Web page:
In less than 24 hours, I’ll be leaving for Charleston, South Carolina where my wife and I will be boarding a cruise ship headed for the Bahamas. After a year of marriage, we’re finally taking a long-awaiting honeymoon/vacation.
Everyone has asked if I’m excited. Of course. But would you be surprised to know that I’m also terrified? I’m not worried about getting seasick or being stranded at sea or anything. I’m scared at the thought of taking a vacation. I’m not kidding.
I am an introvert.
I need–maybe need is too strong of a word–lots of quiet time in solitude. My introverted nature is great for Bible study, prayer, and meditation, but not so much for a populated cruise ship and hot vacation spot like the Bahamas. Six days of very little, if any, absolute alone time makes me really nervous. I mean, really, really nervous.
I know that that might be hard to understand. Even my wife, who is very accommodating of my introverted nature, cannot fully comprehend what it’s like to be an introvert. She, like most people, enjoys her alone time but is also quite outgoing and sociable. Most look forward to being at parties and social gatherings. I can enjoy it too, but only in smaller doses.
Even when I have an opportunity to visit family, I will eventually sneak off to be by myself for awhile. I love to spend time my family, but my sanity depends on quality alone time…daily. How will I ever get alone time on a cruise ship with my wife?
By the way, if you’re wondering how a church pastor can also be an introvert, I wrote about that not long ago.
I am a workaholic.
It’s not that I enjoy work more than other things. I believe this characteristic of mine goes hand-in-hand with the first I mentioned. When I’m working–on a website, writing, studying, recording a podcast, etc.–I have an excuse to be alone. While I have been known to burn myself out at times, it’s usually more refreshing to work than not.
When I say workaholic, I’m in my office sometimes 50 or more hours a week. That doesn’t include Bible study on Wednesday evenings or Sunday morning worship at my church. It also does not include my efforts to visit the widows and elderly. I once scoffed at a statistic which said church pastors work an average of 60 hours a week until I stopped to think about it.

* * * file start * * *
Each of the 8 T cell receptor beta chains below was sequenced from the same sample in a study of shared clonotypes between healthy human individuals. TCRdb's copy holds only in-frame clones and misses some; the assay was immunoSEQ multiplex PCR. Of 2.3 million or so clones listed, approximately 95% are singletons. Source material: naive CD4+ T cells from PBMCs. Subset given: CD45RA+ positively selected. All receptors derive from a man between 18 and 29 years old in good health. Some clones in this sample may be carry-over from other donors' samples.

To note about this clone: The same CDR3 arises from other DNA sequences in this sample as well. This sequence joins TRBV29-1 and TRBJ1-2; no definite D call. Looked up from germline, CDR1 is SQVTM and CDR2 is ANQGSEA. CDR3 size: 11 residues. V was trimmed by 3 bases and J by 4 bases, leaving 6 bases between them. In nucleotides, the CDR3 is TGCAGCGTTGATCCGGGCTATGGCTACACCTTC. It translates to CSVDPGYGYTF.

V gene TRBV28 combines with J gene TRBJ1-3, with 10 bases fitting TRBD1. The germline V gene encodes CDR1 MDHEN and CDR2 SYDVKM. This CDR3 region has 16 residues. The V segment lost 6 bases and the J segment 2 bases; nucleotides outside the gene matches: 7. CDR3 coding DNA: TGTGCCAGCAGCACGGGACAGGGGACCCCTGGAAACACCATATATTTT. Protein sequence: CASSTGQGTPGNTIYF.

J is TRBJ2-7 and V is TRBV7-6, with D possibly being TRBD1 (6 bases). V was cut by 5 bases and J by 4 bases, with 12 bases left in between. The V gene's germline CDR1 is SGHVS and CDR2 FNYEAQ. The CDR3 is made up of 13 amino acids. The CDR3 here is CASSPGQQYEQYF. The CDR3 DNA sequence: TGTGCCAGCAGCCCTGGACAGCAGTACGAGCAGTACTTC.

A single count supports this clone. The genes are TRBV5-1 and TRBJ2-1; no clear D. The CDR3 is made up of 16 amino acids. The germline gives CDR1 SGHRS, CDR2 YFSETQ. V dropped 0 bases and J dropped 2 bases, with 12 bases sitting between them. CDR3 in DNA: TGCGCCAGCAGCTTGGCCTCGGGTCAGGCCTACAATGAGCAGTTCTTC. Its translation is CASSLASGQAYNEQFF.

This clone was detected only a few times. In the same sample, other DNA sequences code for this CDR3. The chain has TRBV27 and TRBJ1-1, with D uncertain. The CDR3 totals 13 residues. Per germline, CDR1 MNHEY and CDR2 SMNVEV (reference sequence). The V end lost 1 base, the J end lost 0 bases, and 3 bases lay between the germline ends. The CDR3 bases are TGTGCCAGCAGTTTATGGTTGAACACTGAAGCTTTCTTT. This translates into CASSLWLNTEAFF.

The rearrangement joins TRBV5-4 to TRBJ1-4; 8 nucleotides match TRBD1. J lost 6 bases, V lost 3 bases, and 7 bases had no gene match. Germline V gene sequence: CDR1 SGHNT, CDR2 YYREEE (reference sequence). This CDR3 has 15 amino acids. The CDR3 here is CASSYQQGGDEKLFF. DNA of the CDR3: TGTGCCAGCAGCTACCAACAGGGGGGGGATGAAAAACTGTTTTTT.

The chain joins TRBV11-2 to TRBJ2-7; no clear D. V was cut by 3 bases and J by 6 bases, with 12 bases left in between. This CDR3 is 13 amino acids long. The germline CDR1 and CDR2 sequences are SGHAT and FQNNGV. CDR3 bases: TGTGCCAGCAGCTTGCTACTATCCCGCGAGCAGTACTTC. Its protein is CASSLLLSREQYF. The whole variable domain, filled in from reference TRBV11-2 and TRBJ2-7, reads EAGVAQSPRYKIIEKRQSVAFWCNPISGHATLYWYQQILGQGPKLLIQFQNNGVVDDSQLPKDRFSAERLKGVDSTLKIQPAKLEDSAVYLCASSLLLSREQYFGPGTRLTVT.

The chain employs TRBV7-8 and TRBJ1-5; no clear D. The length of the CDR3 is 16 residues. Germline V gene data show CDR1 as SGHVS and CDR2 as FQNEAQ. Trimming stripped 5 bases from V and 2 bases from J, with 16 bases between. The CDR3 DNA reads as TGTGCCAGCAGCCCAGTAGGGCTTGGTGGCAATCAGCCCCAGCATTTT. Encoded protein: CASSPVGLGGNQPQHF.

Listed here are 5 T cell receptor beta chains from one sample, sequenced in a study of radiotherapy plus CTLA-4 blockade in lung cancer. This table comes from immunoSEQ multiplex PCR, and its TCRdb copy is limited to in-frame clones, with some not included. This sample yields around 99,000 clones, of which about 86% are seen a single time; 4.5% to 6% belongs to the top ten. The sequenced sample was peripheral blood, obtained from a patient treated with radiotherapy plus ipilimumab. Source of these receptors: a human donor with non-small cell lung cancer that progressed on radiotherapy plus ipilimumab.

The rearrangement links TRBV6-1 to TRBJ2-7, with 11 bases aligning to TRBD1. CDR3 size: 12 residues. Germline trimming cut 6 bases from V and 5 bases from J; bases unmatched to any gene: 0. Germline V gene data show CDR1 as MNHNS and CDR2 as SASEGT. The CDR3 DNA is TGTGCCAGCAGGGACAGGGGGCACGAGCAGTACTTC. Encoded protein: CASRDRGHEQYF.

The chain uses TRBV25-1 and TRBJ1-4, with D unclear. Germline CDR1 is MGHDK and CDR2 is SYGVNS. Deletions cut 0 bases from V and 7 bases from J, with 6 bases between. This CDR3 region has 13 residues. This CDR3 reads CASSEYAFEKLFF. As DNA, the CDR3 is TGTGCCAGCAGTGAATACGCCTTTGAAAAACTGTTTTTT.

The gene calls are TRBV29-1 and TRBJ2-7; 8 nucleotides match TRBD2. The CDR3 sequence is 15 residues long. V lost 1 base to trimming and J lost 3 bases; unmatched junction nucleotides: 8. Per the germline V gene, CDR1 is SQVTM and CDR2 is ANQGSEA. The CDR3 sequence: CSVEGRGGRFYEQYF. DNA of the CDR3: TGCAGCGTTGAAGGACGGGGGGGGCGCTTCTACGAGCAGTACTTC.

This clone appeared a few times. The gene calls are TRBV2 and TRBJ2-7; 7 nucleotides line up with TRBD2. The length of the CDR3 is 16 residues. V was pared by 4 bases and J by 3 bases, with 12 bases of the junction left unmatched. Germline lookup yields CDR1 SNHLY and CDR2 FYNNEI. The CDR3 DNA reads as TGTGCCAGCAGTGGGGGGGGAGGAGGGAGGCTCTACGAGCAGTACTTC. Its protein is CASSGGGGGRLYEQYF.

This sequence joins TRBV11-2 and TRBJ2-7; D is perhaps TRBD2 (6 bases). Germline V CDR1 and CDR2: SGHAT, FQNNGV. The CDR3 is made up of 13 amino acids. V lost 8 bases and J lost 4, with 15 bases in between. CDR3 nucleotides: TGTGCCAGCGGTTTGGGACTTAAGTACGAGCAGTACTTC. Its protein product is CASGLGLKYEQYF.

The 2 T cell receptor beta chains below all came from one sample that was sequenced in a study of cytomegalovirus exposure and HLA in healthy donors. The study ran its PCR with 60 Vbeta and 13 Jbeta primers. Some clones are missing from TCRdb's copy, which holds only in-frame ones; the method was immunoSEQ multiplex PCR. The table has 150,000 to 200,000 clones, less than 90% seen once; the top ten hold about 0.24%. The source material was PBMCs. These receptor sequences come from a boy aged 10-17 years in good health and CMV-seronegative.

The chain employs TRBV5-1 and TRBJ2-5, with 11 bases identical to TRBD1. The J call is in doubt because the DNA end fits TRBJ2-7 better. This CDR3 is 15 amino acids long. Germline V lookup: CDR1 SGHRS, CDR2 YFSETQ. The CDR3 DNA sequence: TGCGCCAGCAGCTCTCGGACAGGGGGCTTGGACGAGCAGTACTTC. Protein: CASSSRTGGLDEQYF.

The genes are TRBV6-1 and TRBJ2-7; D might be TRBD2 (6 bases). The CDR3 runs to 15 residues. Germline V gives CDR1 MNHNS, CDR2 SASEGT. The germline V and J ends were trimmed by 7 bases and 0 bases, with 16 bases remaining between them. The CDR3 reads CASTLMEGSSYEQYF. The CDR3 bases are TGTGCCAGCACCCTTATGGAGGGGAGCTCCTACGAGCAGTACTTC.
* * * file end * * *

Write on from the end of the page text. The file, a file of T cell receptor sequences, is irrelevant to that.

Even a young introvert who loves what he does, such as myself, cannot maintain that pace forever. Furthermore, it’s not fair to my wife. She gives me the space I need when I need it. I should offer her my companionship when she needs it.
I am going to enjoy this vacation.
Like I said, I truly am excited about taking this cruise with my wife. First of all, I’m anxious for us to spend such quality time together. It doesn’t matter how many people will be on the boat, as far as I’m concerned, it’ll be just me and her. I’m made stronger by her presence and and would not trade the world for this woman God blessed me to be with.
Secondly, I’m anxious to unplug from the world. No phone calls. No text messages. No blogging. No tweets. No Facebook. No email. No studying. No writing. Nothing. I’ll carry a Bible for some light reading and one other book, Quiet: The Power of Introverts in a World That Can’t Stop Talking by Susan Cain. (Is that ironic?) Otherwise, nothing but rest and a few fun activities.
It is my strong hope that this vacation will be my reset button. I may not be able to change my introverted nature–well, I’ll wait to see what Susan has to say–but I can at least change my workaholic ways. I don’t want to come back to more 60-hour work weeks. In my never-ending pursuit of serenity and simplicity, I want this vacation to teach me something. Truth be told, I want to be forced out of my comfort zone this week. I want to learn the value of slowing down so that I might enjoy life even more.